Since the coronavirus began to spread in the United States, seven states have introduced legislation that would extend business interruption insurance to retroactively cover losses associated with coronavirus shutdowns for policyholders. The proposed legislation attempts to mandate insurance carriers to pay claims for business interruption losses, regardless of whether coverage is provided in the policies. Despite being introduced, as of June, 1, 2020, none of the proposed legislation has proceeded forward. Additionally, each state’s proposal differs, but the majority of the legislation would only apply to businesses with 150 employees or less. 

There are, however, concerns about the legality of the legislation, cost implications and resulting ripple effect on the future property insurance and business interruption market. It is too soon to say definitively, but it would likely take years in the court system to resolve state-proposed retroactive legislation. 

Federal Proposed Legislation

At the federal level, a Pandemic Risk Insurance Act (PRIA) has been discussed, which in theory would operate like the Terrorism Risk Insurance Act signed into law following the Sept. 11 attacks. While discussions are in infancy, it appears the goal of this initiative is a federal loss-sharing program that would enable insurers to partner with the federal government to cover significant losses resulting from a pandemic to the extent such coverage was elected by the policyholder. PRIA would cap the amount of losses paid by insurance companies and create a federal backstop to fund aggregate losses beyond a threshold (for example, $250 billion), up to a pre-determined maximum.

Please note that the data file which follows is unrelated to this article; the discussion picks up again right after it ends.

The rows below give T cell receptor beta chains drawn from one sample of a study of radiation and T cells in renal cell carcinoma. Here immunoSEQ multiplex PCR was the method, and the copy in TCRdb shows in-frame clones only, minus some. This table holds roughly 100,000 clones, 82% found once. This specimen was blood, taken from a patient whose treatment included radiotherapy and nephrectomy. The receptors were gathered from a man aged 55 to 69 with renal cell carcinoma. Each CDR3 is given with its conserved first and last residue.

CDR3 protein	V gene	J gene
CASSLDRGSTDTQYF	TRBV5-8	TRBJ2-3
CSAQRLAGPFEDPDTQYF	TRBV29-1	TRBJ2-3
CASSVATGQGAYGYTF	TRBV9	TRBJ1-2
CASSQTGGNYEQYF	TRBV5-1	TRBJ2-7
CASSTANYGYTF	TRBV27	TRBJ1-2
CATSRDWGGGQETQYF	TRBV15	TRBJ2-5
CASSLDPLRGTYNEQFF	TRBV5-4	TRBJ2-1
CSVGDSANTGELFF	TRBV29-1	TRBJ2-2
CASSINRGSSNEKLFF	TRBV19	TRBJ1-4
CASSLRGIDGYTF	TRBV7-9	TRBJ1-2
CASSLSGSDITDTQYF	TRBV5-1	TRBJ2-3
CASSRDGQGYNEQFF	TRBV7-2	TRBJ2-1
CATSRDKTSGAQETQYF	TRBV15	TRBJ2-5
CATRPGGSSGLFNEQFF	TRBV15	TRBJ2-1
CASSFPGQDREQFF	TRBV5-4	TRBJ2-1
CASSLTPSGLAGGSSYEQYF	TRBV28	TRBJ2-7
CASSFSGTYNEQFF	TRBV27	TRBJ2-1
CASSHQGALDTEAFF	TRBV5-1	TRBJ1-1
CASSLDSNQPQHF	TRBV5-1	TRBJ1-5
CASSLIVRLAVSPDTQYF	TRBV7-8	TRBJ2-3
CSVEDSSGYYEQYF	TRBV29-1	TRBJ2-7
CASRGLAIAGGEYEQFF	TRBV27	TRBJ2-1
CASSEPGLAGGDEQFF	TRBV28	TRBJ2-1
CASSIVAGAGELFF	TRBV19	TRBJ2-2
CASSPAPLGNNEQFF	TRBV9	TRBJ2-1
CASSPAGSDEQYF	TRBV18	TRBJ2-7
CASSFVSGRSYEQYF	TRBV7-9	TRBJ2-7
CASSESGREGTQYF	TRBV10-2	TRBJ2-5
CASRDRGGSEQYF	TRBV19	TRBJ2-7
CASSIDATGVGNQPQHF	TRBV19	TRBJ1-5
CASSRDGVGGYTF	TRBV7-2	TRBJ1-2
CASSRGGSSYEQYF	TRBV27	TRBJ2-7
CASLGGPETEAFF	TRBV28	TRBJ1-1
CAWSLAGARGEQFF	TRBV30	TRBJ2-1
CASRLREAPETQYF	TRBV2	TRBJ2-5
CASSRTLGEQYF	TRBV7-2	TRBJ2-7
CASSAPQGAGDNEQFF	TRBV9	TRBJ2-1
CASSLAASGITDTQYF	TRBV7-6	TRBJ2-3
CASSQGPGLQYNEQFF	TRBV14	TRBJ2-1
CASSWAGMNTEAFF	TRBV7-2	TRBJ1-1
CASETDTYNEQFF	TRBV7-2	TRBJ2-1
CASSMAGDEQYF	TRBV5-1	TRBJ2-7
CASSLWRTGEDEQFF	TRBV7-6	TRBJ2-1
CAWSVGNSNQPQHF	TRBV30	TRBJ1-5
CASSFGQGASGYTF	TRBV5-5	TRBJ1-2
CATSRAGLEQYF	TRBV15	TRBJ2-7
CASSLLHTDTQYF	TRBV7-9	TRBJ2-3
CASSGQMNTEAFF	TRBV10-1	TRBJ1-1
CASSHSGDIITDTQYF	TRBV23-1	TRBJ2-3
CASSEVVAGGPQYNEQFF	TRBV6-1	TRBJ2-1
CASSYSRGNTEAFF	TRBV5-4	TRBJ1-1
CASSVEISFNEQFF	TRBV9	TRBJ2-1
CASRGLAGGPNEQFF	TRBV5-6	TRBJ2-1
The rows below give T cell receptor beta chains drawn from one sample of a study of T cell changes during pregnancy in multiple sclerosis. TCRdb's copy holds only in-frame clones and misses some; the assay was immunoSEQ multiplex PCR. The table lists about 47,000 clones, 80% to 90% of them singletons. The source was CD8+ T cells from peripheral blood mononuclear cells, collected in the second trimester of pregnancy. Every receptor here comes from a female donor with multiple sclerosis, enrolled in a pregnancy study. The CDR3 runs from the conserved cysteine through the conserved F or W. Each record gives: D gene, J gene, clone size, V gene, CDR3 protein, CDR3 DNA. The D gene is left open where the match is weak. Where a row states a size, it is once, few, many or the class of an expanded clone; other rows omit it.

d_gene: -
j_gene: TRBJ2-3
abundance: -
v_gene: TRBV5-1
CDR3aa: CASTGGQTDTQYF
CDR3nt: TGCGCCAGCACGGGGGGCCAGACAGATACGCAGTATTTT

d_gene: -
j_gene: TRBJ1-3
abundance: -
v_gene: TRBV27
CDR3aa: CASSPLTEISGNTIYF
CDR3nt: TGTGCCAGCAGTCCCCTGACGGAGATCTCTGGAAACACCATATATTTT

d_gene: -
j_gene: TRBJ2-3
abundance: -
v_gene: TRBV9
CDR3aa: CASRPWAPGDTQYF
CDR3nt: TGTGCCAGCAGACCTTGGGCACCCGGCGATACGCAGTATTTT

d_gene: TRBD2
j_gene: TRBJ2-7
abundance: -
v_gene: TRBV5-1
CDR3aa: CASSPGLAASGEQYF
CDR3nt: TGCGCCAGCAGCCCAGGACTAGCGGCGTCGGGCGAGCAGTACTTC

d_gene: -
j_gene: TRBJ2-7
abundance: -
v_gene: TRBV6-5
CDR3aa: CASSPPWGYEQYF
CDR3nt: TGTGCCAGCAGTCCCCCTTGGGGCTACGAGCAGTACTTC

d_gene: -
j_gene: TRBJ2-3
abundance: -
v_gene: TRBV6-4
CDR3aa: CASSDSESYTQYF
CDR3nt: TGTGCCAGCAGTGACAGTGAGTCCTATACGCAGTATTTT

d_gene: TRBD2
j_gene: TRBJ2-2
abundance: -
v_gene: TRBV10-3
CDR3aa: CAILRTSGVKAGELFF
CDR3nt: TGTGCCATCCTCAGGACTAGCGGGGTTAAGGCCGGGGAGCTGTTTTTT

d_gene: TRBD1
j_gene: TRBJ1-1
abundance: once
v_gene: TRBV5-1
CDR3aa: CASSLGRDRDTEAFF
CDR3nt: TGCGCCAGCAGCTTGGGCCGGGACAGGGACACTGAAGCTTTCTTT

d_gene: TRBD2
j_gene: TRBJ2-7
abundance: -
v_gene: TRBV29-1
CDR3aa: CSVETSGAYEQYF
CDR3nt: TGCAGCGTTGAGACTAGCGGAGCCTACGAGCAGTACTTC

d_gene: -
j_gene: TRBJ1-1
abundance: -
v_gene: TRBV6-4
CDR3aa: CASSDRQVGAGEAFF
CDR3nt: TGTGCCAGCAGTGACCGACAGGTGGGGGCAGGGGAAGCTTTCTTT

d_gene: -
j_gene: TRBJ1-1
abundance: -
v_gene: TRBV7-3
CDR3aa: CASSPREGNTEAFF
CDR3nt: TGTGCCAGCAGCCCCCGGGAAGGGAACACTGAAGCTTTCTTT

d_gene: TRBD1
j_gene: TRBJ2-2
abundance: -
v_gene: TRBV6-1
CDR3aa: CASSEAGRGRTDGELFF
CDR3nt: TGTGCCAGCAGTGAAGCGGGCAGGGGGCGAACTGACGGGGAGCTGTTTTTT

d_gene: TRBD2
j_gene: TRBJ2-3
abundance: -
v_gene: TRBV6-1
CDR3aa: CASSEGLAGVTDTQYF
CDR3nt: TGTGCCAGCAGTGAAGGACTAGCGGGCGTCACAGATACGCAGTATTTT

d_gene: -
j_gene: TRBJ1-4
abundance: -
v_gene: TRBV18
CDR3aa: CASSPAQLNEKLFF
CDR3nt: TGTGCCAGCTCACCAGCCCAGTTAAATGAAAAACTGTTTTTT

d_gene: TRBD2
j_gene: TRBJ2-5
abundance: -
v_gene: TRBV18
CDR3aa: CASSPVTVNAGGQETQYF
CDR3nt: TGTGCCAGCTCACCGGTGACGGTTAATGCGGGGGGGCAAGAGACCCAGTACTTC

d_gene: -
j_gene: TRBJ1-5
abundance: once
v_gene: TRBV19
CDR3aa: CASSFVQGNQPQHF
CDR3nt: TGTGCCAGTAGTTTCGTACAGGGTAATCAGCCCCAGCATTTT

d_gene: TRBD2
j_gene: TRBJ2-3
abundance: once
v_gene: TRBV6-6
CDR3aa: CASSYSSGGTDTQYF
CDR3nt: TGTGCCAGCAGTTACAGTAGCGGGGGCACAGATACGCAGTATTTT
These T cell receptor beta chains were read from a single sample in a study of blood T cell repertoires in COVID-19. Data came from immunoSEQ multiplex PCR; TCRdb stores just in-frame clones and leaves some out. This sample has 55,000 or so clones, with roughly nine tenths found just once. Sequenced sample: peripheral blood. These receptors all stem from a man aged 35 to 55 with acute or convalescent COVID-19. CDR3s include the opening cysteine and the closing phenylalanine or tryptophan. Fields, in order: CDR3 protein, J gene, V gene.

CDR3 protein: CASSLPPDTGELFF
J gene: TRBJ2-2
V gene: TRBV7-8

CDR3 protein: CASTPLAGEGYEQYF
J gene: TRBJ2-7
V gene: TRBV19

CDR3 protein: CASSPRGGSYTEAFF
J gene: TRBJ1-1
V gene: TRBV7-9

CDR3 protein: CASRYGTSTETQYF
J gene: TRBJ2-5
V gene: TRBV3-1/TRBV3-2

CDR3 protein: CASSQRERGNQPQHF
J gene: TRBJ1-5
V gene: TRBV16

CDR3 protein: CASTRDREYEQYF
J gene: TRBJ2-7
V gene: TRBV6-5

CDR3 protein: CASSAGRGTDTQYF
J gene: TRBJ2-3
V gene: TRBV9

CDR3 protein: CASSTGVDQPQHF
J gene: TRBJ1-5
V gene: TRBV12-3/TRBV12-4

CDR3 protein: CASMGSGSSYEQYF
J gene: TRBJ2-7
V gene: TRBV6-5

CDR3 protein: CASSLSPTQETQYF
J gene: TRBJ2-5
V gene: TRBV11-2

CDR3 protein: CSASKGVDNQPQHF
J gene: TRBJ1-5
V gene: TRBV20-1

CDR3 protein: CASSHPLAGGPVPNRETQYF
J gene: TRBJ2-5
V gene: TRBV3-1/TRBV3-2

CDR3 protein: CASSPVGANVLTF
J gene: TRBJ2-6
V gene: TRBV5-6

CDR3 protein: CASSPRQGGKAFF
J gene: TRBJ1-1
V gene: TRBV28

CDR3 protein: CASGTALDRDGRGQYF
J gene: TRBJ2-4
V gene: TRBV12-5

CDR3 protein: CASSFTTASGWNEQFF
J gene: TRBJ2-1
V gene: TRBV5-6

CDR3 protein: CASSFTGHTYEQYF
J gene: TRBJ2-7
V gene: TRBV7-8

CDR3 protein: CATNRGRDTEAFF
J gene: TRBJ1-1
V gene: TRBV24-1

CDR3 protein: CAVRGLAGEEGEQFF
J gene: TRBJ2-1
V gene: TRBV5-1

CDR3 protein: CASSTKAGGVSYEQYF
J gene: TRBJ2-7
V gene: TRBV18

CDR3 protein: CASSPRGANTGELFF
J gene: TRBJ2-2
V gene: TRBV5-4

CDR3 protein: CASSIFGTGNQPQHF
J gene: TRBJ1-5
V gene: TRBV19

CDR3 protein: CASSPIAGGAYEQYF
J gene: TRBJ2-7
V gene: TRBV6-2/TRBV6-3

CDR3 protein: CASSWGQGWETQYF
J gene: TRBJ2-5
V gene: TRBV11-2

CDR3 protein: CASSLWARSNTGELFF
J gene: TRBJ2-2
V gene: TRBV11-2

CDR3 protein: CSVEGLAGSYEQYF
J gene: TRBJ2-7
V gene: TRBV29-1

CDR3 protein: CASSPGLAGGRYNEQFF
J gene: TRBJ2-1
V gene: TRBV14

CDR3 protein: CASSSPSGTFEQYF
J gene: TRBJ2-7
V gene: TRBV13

While there is an early draft in the works, there are many details yet to be worked out, including whether carriers would be required to offer such coverage, premium funding and a litany of other issues.

Legislation Concerns

Whether it’s on the state or federal level, the insurance industry has concerns over retroactively changing business interruption insurance contracts to cover pandemics and viruses, arguing that forcing carriers to cover these perils would cause significant economic strain and/or insolvencies, considering the magnitude of the losses. Given the obvious need for more relief to businesses in many industries, including construction, substantially impacted by the coronavirus, there will need to be some resolution of this issue. business interruption coverage will surely be an area of coverage disputes and litigation in the coming weeks, months and even years.  

Although the times are truly challenging and much remains unknown about the financial implications and insurance logistics, construction companies should work closely with their insurance brokers to evaluate their policies and, in some cases, submit claims if appropriate and recommended, out of an abundance of caution. 

These are truly uncharted waters—and there is not a one-size-fits-all approach to combating these novel challenges. Contractors with questions about their unique situation should contact their insurance broker.